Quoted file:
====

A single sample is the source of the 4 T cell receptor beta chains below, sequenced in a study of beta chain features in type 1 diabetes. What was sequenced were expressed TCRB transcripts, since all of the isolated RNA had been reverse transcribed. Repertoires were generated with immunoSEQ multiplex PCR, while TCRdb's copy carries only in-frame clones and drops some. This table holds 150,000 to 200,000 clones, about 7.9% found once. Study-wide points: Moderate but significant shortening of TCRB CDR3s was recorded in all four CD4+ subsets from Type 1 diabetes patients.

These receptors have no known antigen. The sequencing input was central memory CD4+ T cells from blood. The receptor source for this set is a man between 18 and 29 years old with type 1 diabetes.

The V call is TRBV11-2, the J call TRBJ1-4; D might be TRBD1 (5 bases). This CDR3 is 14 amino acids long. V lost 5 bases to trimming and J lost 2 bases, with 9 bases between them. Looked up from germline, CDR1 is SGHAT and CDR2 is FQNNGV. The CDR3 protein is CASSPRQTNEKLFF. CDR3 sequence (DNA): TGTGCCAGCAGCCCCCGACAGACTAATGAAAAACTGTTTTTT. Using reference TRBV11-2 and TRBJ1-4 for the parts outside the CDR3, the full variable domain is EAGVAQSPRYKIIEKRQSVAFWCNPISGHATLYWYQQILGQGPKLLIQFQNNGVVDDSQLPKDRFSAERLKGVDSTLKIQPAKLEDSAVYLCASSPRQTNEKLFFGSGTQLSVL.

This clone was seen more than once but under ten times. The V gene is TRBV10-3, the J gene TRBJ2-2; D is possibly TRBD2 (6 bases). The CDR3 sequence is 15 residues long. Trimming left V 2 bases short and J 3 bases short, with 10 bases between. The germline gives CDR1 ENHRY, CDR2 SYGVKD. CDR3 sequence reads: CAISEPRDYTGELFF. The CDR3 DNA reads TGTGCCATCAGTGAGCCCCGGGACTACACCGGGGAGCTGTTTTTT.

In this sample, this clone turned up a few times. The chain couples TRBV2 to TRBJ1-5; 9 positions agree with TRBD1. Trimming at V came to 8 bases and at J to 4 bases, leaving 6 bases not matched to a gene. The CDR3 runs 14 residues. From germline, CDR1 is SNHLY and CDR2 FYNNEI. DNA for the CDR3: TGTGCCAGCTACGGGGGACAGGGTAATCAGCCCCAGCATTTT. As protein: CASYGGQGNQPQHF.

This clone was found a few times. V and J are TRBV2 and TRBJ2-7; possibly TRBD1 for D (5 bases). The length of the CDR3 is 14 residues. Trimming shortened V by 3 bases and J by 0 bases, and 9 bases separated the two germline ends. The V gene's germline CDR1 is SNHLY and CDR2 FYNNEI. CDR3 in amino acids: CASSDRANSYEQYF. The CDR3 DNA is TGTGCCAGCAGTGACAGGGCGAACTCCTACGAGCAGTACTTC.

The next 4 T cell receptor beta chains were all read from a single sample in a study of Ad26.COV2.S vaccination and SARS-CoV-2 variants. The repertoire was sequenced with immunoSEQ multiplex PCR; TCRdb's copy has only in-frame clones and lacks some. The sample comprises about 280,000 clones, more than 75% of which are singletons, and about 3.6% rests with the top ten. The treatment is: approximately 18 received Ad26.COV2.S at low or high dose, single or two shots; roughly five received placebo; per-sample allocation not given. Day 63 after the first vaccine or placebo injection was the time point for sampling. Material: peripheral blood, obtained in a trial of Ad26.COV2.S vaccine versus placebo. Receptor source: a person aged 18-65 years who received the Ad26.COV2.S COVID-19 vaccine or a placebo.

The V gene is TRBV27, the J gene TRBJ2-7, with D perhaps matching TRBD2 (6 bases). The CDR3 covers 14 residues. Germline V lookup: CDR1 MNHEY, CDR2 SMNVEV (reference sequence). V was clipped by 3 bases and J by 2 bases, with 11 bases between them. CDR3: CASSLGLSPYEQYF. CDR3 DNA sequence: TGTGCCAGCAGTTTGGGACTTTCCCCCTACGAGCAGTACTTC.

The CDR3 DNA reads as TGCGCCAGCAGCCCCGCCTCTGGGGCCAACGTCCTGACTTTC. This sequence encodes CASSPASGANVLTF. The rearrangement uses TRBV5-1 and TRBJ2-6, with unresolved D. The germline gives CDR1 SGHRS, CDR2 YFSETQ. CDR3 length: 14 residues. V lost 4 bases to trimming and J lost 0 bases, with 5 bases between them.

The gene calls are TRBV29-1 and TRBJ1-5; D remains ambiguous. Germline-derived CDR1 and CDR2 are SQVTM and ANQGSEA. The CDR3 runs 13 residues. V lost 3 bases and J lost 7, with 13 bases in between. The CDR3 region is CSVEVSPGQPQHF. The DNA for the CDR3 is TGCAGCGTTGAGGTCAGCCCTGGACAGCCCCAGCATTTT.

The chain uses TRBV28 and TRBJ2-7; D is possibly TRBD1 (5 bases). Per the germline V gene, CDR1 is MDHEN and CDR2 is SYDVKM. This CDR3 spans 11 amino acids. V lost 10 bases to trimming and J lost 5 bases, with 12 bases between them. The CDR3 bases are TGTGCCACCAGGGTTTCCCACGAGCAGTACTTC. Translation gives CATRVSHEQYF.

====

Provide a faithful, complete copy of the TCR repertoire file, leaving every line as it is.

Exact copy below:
A single sample is the source of the 4 T cell receptor beta chains below, sequenced in a study of beta chain features in type 1 diabetes. What was sequenced were expressed TCRB transcripts, since all of the isolated RNA had been reverse transcribed. Repertoires were generated with immunoSEQ multiplex PCR, while TCRdb's copy carries only in-frame clones and drops some. This table holds 150,000 to 200,000 clones, about 7.9% found once. Study-wide points: Moderate but significant shortening of TCRB CDR3s was recorded in all four CD4+ subsets from Type 1 diabetes patients.

These receptors have no known antigen. The sequencing input was central memory CD4+ T cells from blood. The receptor source for this set is a man between 18 and 29 years old with type 1 diabetes.

The V call is TRBV11-2, the J call TRBJ1-4; D might be TRBD1 (5 bases). This CDR3 is 14 amino acids long. V lost 5 bases to trimming and J lost 2 bases, with 9 bases between them. Looked up from germline, CDR1 is SGHAT and CDR2 is FQNNGV. The CDR3 protein is CASSPRQTNEKLFF. CDR3 sequence (DNA): TGTGCCAGCAGCCCCCGACAGACTAATGAAAAACTGTTTTTT. Using reference TRBV11-2 and TRBJ1-4 for the parts outside the CDR3, the full variable domain is EAGVAQSPRYKIIEKRQSVAFWCNPISGHATLYWYQQILGQGPKLLIQFQNNGVVDDSQLPKDRFSAERLKGVDSTLKIQPAKLEDSAVYLCASSPRQTNEKLFFGSGTQLSVL.

This clone was seen more than once but under ten times. The V gene is TRBV10-3, the J gene TRBJ2-2; D is possibly TRBD2 (6 bases). The CDR3 sequence is 15 residues long. Trimming left V 2 bases short and J 3 bases short, with 10 bases between. The germline gives CDR1 ENHRY, CDR2 SYGVKD. CDR3 sequence reads: CAISEPRDYTGELFF. The CDR3 DNA reads TGTGCCATCAGTGAGCCCCGGGACTACACCGGGGAGCTGTTTTTT.

In this sample, this clone turned up a few times. The chain couples TRBV2 to TRBJ1-5; 9 positions agree with TRBD1. Trimming at V came to 8 bases and at J to 4 bases, leaving 6 bases not matched to a gene. The CDR3 runs 14 residues. From germline, CDR1 is SNHLY and CDR2 FYNNEI. DNA for the CDR3: TGTGCCAGCTACGGGGGACAGGGTAATCAGCCCCAGCATTTT. As protein: CASYGGQGNQPQHF.

This clone was found a few times. V and J are TRBV2 and TRBJ2-7; possibly TRBD1 for D (5 bases). The length of the CDR3 is 14 residues. Trimming shortened V by 3 bases and J by 0 bases, and 9 bases separated the two germline ends. The V gene's germline CDR1 is SNHLY and CDR2 FYNNEI. CDR3 in amino acids: CASSDRANSYEQYF. The CDR3 DNA is TGTGCCAGCAGTGACAGGGCGAACTCCTACGAGCAGTACTTC.

The next 4 T cell receptor beta chains were all read from a single sample in a study of Ad26.COV2.S vaccination and SARS-CoV-2 variants. The repertoire was sequenced with immunoSEQ multiplex PCR; TCRdb's copy has only in-frame clones and lacks some. The sample comprises about 280,000 clones, more than 75% of which are singletons, and about 3.6% rests with the top ten. The treatment is: approximately 18 received Ad26.COV2.S at low or high dose, single or two shots; roughly five received placebo; per-sample allocation not given. Day 63 after the first vaccine or placebo injection was the time point for sampling. Material: peripheral blood, obtained in a trial of Ad26.COV2.S vaccine versus placebo. Receptor source: a person aged 18-65 years who received the Ad26.COV2.S COVID-19 vaccine or a placebo.

The V gene is TRBV27, the J gene TRBJ2-7, with D perhaps matching TRBD2 (6 bases). The CDR3 covers 14 residues. Germline V lookup: CDR1 MNHEY, CDR2 SMNVEV (reference sequence). V was clipped by 3 bases and J by 2 bases, with 11 bases between them. CDR3: CASSLGLSPYEQYF. CDR3 DNA sequence: TGTGCCAGCAGTTTGGGACTTTCCCCCTACGAGCAGTACTTC.

The CDR3 DNA reads as TGCGCCAGCAGCCCCGCCTCTGGGGCCAACGTCCTGACTTTC. This sequence encodes CASSPASGANVLTF. The rearrangement uses TRBV5-1 and TRBJ2-6, with unresolved D. The germline gives CDR1 SGHRS, CDR2 YFSETQ. CDR3 length: 14 residues. V lost 4 bases to trimming and J lost 0 bases, with 5 bases between them.

The gene calls are TRBV29-1 and TRBJ1-5; D remains ambiguous. Germline-derived CDR1 and CDR2 are SQVTM and ANQGSEA. The CDR3 runs 13 residues. V lost 3 bases and J lost 7, with 13 bases in between. The CDR3 region is CSVEVSPGQPQHF. The DNA for the CDR3 is TGCAGCGTTGAGGTCAGCCCTGGACAGCCCCAGCATTTT.

The chain uses TRBV28 and TRBJ2-7; D is possibly TRBD1 (5 bases). Per the germline V gene, CDR1 is MDHEN and CDR2 is SYDVKM. This CDR3 spans 11 amino acids. V lost 10 bases to trimming and J lost 5 bases, with 12 bases between them. The CDR3 bases are TGTGCCACCAGGGTTTCCCACGAGCAGTACTTC. Translation gives CATRVSHEQYF.